Of course, any format is going to have its shortcomings, and the most glaring one in this case is that instead of determining the bids purely through competition and statistical rankings, we will be doing it in part by using the objective decision-making of a 24-person panel. Someone is going to be subjectively left out of the tournament, and that team is rightfully going to be upset about it.

But by opening the selection process to include subjectivity, it also allows for levels of accuracy that cannot be obtained by a single-elimination bracket and a computer program. A slow start to the season can skew a team’s ranking, but if it have tangibly improved, a human panel can see that. A committee can also correct for differences in the skills of regions that can only roughly be accounted for under the current bid-distribution method. There is no point in giving an atrocious team a spot at World Cup just because its region put just enough teams in the Round of 32 the season before, especially if a more deserving one is waiting in another region.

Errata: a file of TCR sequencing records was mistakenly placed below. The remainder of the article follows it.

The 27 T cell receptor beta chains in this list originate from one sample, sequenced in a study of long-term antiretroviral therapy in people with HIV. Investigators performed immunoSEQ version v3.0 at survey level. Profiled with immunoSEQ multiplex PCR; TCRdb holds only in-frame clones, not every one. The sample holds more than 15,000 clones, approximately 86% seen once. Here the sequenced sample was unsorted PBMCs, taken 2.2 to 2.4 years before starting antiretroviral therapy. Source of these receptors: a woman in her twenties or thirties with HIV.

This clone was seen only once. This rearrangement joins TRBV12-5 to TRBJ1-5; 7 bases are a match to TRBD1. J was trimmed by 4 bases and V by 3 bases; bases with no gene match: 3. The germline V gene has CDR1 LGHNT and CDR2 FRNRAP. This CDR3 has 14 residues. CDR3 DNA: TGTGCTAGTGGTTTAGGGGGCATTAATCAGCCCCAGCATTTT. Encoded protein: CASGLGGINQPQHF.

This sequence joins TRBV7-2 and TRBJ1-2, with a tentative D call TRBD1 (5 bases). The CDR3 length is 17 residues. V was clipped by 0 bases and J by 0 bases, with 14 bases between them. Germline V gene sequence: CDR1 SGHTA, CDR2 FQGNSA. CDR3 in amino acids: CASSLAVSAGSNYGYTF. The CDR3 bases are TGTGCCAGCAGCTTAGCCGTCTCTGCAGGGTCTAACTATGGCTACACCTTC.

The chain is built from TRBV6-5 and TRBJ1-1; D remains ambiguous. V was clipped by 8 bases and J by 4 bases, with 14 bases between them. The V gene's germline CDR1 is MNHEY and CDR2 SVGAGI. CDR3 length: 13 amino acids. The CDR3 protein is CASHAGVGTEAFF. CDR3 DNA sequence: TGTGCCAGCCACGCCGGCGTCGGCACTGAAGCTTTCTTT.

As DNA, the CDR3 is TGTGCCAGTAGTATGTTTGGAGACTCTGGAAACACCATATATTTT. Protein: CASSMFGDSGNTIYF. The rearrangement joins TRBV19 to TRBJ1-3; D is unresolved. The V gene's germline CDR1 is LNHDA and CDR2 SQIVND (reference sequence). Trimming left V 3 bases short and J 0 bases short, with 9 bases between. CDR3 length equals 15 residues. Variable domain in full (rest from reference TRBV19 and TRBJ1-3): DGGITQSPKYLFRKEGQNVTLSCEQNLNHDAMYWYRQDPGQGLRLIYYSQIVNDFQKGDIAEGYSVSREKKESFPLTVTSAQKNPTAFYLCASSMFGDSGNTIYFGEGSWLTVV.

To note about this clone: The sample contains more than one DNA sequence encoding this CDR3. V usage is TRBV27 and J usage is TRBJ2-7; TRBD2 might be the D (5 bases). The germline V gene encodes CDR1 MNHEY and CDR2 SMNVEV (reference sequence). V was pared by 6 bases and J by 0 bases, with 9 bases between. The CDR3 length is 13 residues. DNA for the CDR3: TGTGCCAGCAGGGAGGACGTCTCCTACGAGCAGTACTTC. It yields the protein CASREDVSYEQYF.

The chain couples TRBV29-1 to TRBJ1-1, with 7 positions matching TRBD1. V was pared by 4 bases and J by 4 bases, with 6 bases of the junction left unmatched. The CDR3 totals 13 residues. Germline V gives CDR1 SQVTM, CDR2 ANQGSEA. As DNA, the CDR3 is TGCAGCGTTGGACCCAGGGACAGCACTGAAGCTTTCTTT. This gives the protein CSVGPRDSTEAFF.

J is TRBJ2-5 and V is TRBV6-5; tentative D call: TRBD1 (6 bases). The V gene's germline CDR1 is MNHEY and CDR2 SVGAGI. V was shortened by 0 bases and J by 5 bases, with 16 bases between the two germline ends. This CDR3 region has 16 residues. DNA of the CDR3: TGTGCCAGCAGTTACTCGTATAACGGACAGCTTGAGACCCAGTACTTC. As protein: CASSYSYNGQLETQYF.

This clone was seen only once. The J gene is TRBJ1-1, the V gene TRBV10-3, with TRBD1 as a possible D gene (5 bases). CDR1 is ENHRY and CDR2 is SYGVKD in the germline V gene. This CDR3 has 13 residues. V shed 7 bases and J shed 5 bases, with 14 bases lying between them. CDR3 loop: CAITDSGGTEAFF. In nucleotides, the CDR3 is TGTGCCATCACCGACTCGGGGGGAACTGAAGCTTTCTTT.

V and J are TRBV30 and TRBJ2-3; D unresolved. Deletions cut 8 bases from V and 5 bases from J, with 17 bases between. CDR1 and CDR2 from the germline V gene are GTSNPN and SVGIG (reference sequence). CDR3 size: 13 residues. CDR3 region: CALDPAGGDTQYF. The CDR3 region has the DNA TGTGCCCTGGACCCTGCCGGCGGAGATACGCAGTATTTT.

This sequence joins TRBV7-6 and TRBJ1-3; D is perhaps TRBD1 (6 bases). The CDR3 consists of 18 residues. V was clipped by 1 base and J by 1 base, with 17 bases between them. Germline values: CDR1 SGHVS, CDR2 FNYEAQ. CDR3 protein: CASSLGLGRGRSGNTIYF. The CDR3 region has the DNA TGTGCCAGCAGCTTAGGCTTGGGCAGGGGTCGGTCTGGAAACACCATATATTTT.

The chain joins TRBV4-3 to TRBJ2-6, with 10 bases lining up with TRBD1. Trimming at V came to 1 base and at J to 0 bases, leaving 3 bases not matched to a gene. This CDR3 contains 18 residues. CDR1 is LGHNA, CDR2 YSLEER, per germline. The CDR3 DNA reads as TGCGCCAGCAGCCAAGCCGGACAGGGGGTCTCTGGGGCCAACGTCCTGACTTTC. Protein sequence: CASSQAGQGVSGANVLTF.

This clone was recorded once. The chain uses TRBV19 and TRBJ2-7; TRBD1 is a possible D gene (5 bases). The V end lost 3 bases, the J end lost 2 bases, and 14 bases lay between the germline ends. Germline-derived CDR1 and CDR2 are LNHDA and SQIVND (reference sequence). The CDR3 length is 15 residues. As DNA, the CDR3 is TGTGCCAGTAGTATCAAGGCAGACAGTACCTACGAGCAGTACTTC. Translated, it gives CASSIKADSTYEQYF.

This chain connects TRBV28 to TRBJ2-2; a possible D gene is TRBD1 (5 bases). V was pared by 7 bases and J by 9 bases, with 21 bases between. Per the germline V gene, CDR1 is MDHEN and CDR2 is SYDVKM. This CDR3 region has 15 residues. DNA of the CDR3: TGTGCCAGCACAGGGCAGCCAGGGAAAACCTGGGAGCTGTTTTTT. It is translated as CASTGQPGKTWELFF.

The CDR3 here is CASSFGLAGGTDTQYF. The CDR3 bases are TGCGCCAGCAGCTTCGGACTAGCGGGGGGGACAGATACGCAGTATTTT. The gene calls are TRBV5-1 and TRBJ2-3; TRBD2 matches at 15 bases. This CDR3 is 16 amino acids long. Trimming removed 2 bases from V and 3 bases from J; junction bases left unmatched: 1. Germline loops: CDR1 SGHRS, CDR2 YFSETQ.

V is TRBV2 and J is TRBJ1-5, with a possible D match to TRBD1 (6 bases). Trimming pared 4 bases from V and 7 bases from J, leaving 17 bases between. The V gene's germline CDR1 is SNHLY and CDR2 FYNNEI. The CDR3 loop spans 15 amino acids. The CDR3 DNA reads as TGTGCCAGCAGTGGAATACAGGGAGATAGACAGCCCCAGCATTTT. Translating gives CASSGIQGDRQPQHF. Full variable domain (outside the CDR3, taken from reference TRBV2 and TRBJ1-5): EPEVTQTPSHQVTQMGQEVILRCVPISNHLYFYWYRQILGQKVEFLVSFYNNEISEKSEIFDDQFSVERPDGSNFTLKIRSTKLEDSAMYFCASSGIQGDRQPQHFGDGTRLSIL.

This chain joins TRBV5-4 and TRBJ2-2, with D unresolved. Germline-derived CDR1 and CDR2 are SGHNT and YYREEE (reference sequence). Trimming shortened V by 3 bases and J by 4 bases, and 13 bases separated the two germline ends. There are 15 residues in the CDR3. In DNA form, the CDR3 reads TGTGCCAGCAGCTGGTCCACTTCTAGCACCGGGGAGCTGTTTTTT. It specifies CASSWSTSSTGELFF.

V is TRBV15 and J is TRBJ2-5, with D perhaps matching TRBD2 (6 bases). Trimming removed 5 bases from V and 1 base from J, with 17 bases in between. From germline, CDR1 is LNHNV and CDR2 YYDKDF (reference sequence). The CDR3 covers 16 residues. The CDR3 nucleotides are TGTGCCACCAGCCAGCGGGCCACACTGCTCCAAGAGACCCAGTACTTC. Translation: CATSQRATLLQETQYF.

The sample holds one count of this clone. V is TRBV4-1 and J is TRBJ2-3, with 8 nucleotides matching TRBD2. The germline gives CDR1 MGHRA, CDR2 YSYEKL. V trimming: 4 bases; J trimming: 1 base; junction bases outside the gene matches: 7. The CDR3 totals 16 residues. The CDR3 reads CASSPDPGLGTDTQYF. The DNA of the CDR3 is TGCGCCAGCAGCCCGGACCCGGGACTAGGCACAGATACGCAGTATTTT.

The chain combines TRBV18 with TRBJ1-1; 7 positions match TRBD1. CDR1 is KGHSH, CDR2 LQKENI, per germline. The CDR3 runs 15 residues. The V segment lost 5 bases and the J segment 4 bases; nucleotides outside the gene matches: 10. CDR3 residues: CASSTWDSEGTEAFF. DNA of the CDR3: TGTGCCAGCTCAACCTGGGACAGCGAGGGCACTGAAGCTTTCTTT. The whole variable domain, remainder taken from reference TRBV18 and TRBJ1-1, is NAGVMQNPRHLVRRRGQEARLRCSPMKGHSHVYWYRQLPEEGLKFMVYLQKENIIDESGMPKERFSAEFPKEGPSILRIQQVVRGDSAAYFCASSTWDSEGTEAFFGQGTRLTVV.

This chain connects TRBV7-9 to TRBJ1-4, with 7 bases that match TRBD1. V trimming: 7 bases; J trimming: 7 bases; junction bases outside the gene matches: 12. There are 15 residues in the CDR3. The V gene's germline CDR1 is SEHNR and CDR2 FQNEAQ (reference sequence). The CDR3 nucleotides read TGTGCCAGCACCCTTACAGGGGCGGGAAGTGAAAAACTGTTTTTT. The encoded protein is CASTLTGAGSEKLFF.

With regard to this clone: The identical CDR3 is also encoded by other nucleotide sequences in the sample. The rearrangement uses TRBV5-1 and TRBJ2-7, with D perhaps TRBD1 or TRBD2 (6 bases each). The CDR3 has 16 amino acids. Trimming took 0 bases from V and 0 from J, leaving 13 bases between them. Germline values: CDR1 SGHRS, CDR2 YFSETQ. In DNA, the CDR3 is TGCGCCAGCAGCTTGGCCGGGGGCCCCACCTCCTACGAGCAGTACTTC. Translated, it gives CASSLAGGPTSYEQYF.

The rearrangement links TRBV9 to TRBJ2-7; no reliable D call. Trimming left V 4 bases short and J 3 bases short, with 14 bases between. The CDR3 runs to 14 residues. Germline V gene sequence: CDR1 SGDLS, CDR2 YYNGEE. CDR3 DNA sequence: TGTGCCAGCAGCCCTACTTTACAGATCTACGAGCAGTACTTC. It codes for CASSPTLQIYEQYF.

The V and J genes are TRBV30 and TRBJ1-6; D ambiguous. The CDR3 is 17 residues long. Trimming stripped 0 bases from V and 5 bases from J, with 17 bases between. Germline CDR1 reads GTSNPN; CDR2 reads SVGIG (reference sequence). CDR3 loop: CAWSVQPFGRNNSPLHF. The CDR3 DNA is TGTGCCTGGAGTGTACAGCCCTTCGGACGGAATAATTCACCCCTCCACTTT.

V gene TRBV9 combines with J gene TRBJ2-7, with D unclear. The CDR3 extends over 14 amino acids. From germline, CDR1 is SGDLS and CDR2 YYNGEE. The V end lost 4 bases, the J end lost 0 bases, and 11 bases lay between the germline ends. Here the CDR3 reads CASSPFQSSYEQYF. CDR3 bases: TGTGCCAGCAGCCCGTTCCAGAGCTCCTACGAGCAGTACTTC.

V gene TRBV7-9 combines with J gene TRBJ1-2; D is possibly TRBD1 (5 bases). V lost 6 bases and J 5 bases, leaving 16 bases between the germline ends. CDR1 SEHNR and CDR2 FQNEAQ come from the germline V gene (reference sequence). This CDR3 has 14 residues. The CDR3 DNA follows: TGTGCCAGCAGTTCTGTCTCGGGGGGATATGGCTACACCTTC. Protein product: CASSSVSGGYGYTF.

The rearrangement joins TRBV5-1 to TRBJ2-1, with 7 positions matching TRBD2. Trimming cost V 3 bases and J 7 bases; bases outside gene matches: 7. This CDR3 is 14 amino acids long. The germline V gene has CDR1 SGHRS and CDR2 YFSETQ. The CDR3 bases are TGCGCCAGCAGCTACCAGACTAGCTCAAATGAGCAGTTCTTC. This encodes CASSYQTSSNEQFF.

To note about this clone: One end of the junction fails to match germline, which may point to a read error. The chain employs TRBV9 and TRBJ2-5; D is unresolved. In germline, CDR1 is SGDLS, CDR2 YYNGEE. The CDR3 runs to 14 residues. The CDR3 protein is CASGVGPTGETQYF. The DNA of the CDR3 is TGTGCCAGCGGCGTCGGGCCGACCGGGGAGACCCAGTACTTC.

Another issue with this method is that it means nearly half the field of teams will not know they are World Cup-bound until a month before the tournament, creating flight ticket premiums and a short window for fundraising. While I admit the flight situation would not be ideal, it is already a reality facing all of the teams that had a spring regional this year. And as for fundraising, I stand firmly behind the belief that “we didn’t have enough time to fundraise for this tournament” is an invalid excuse. Fundraising efforts should be running full throttle all year, whether you know you are qualified for World Cup or not.